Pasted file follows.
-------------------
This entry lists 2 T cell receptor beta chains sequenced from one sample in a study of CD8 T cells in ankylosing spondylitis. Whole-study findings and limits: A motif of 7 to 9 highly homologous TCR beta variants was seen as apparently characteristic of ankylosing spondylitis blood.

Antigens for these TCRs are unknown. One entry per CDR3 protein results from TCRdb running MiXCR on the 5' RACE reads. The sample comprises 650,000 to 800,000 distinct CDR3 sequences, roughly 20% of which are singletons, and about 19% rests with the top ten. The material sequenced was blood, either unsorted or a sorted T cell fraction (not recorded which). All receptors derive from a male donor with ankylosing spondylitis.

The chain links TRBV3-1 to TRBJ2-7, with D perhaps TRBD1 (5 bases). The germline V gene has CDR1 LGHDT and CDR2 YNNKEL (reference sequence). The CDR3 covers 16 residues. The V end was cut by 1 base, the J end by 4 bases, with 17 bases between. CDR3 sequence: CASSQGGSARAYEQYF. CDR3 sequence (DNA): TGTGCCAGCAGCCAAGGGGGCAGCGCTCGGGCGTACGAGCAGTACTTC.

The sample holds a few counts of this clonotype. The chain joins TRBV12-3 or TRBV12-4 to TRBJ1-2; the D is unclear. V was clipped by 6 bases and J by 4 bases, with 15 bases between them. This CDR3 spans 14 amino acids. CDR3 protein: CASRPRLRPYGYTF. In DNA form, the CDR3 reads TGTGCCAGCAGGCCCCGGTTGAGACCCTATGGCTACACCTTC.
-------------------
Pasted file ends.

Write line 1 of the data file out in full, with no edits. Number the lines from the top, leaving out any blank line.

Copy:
This entry lists 2 T cell receptor beta chains sequenced from one sample in a study of CD8 T cells in ankylosing spondylitis. Whole-study findings and limits: A motif of 7 to 9 highly homologous TCR beta variants was seen as apparently characteristic of ankylosing spondylitis blood.